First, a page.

• They are generous -- with their time, with their attention, with their resources (both tangible and intangible).
  • They do not rank others, but rather, think of and treat ALL as equals on the planet.
Some powerful lessons to be learned from those who are perfecting the art of Service. Their actions truly do speak louder than their words.

Ours can, too.

Sunday, December 12, 2021


Some leaders have a way of persistently humiliating the teams they work with.

Here are some of the common humiliating acts that represent a beat-down to the team:

  • Relentlessly finding fault and assigning blame.
  • Framing failures as character flaws.
  • Constantly upstaging others.
  • Providing unsolicited advice, publicly.
  • Claiming success for the work others have done.
Wanna build a strong and functional team? Don't do that stuff.

Wanna attract and hold high-performing team players? Don't do that stuff.

Wanna propel your organization upward? Don't do that stuff.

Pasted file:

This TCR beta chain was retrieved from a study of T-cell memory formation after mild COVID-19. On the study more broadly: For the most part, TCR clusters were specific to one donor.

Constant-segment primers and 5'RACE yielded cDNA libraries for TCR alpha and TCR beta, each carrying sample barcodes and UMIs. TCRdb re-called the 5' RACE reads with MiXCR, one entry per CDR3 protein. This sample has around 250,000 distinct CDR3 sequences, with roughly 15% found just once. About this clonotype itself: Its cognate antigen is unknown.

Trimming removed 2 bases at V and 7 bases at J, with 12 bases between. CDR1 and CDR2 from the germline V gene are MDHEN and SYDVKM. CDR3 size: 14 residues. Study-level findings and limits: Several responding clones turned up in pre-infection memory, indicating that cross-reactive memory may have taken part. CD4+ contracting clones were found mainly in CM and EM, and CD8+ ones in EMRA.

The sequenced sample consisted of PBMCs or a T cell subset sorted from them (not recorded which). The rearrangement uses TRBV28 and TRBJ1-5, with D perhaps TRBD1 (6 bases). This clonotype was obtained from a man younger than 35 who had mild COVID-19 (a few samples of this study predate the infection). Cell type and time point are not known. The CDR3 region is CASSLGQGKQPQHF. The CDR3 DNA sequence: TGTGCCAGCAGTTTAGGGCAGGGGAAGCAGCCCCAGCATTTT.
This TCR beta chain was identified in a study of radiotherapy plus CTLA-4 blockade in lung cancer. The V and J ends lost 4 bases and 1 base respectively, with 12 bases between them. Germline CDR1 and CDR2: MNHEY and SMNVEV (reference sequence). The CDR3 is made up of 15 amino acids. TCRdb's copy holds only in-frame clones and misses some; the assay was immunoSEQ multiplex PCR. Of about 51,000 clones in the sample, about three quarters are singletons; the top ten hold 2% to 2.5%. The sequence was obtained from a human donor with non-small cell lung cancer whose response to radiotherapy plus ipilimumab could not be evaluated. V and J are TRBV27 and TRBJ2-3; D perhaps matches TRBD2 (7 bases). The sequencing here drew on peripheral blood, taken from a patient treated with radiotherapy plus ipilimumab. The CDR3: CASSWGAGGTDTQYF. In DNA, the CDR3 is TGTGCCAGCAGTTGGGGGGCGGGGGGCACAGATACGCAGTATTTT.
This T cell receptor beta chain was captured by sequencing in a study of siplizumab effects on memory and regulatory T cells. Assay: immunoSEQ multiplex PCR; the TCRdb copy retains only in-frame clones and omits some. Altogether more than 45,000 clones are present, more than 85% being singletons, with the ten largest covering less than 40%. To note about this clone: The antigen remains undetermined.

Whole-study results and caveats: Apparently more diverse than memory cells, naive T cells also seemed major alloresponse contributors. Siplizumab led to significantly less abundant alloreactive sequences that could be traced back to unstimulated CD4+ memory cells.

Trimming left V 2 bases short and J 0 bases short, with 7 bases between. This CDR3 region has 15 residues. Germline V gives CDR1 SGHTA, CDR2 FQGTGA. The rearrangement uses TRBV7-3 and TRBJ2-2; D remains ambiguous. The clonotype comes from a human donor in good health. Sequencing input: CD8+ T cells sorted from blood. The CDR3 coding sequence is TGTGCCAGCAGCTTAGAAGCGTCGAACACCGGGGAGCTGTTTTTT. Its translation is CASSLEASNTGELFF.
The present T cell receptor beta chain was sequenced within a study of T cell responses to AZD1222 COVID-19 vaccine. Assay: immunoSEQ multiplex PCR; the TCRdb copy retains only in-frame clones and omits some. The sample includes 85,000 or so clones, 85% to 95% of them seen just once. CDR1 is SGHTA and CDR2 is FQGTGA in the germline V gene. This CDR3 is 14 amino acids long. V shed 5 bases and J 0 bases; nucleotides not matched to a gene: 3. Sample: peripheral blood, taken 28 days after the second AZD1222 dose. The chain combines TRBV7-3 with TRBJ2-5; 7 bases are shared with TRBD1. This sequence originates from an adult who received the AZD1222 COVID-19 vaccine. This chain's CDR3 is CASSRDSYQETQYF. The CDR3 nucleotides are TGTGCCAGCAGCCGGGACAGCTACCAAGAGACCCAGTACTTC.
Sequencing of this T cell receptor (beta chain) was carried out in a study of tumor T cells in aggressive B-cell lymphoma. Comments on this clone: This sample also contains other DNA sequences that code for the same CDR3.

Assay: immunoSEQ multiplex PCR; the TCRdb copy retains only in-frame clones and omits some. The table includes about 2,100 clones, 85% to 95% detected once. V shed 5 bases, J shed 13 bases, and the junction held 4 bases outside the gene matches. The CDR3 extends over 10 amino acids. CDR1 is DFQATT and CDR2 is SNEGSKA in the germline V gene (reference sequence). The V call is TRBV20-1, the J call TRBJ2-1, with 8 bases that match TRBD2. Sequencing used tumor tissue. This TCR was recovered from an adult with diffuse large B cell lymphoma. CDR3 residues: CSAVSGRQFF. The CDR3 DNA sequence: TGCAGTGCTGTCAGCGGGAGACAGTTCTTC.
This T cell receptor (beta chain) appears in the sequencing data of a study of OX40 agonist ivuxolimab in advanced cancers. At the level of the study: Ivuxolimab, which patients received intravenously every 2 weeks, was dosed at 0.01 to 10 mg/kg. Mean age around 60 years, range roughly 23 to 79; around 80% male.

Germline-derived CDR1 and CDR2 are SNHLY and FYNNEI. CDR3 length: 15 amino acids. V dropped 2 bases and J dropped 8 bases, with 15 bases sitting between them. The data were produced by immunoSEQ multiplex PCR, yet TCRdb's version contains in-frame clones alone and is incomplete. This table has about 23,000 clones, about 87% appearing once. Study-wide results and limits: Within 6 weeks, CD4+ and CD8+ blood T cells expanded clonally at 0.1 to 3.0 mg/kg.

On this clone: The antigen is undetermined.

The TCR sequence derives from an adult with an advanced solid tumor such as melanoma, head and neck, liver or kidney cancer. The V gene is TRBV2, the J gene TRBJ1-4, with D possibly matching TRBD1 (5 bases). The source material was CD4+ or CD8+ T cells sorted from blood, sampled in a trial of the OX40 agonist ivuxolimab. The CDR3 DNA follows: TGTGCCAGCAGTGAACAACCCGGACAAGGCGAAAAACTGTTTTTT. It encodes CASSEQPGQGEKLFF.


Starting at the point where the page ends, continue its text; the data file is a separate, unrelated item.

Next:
Finally, removing the "I" and the "Me" and the "My" from almost all conversations is a good starting point.

Humiliating others is a sure move toward circling the drain.

Thursday, December 9, 2021


I recently read The Choice: Embrace the Possibleby Dr. Edith Eger (2017).


This book is a memoir by EE, who was a survivor of Auschwitz in the 1940s. She later migrated with her family to the U.S., eventually earning a doctorate and become a licensed psychotherapist. 


My top takeaways:

·      The hunger to be free, embrace life, and to know and be ourselves is the fundamental desire of humans.

·      Suffering is universal but victimhood is optional.

·      Expression is the opposite of depression.

·      Stress is the body’s response to a demand for change.


My favorite quotes: